Please join me this saturday at a non Profit organization called HELP. Supervisor Jeff Stone will be there, as well as other government and private entities. I am thrilled to HELP our community by getting them good advise, as there is too much misinformation be given. Here is the information:

This Saturday our HELP event “Distressed Home Owner Work Shop” will be held at the Realtor Board in Murrieta office from 8:30 to 12:00. Please register and invite anyone you know to register. Register @ and enter 1001936 as your code.

We would like to encourage all Realtors as well to invite local homeowners to learn about:
• Federal protection on rights the public must know
• How to deal with deficiency issues
• How to avoid scams and possibly get your money back
• How to possibly postpone & stop a foreclosure
• IRS issues explained
• The proper way for a HUD Certified Loan Modification

HELP Non-Profit with the County of Riverside, is scheduled for May 21 as a “Distressed Home Owner Out Reach” work shop, “Should I Sell My Home or Can I Keep It?”

We would like to use this as a leadership spring board within SRCAR to encourage our local Realtor Network to reach out to distressed home owners and offer terrific educational and counsel value HELP provides.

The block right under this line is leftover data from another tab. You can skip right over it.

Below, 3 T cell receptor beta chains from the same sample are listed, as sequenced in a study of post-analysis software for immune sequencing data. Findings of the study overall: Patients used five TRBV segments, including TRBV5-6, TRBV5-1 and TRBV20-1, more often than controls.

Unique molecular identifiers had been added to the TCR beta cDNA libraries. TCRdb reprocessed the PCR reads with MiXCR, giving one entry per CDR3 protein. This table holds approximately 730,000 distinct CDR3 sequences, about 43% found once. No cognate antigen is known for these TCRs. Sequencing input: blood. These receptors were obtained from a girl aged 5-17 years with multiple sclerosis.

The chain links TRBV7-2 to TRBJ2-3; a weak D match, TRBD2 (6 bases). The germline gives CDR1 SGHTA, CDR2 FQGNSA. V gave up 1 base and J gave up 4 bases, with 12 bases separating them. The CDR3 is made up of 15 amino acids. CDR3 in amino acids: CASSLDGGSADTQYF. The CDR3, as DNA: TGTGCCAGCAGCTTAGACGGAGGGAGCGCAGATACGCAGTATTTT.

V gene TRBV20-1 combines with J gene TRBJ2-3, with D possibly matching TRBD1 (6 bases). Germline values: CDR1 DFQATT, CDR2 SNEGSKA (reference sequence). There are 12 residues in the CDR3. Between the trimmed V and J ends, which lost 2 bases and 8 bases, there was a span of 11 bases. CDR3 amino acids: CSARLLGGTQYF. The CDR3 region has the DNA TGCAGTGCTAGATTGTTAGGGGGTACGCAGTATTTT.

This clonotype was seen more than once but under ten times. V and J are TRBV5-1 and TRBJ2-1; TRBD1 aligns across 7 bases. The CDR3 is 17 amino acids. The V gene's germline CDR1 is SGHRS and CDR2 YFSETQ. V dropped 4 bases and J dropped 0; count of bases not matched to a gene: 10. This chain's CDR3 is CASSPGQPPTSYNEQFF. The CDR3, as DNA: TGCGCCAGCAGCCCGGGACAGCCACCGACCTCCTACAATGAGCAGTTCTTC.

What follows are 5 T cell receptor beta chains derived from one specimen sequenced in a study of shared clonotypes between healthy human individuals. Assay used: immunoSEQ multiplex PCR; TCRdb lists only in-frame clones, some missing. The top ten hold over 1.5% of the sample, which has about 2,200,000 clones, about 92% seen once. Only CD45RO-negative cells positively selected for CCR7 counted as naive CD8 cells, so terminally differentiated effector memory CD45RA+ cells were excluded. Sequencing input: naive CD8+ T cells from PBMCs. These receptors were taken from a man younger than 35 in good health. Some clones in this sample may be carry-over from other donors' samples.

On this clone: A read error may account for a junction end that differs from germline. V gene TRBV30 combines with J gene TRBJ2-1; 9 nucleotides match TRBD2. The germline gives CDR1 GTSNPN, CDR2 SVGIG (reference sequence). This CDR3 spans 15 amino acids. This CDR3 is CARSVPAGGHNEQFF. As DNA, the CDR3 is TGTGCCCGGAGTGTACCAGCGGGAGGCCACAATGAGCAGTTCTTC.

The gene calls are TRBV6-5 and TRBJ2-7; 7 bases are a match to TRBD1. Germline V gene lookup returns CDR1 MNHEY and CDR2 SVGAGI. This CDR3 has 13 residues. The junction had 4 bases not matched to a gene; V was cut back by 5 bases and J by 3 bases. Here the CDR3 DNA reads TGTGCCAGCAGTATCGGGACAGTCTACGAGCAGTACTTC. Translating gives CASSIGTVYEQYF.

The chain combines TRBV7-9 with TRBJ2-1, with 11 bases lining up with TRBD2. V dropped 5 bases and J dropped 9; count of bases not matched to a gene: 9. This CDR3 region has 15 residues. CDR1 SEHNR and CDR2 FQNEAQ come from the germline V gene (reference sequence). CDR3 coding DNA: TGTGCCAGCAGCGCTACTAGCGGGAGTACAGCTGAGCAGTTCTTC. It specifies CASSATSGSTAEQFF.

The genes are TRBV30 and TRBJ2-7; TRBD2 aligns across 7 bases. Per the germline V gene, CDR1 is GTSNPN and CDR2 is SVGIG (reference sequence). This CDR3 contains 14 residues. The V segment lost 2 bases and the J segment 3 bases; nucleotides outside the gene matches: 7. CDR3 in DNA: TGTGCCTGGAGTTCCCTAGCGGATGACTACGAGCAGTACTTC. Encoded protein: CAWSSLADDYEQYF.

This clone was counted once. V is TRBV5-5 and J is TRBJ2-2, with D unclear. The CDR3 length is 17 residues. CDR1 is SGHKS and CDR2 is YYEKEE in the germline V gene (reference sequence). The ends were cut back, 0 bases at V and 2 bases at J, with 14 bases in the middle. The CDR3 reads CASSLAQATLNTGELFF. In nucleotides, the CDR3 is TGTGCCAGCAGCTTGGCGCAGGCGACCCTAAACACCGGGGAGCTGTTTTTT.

We envision a 200+ attendance. The “Big Room” has been schedule the for the HELP Event.

Thank you and hope to meet you there,

Diana L. Doulames, MBA, Realtor
0 votes
Dianne Hicks, Agent, Rancho Bernardo, CA
Thu May 19, 2011
There are a variety of options depending on your situation. I agree with everyone that states short sale is a much better option than foreclosure. Has anything happened to effect your income or ability to pay? That is a key question before knowing what direction for you to purse. Or are you wanting to walk away just because of the lost value? The more specific you are on your situation, the better we can answer or give suggestions on the avenue to travel.

Kindest Regards,
Dianne Hicks
0 votes
Cecilia Mutia…, Agent, Temecula, CA
Thu May 19, 2011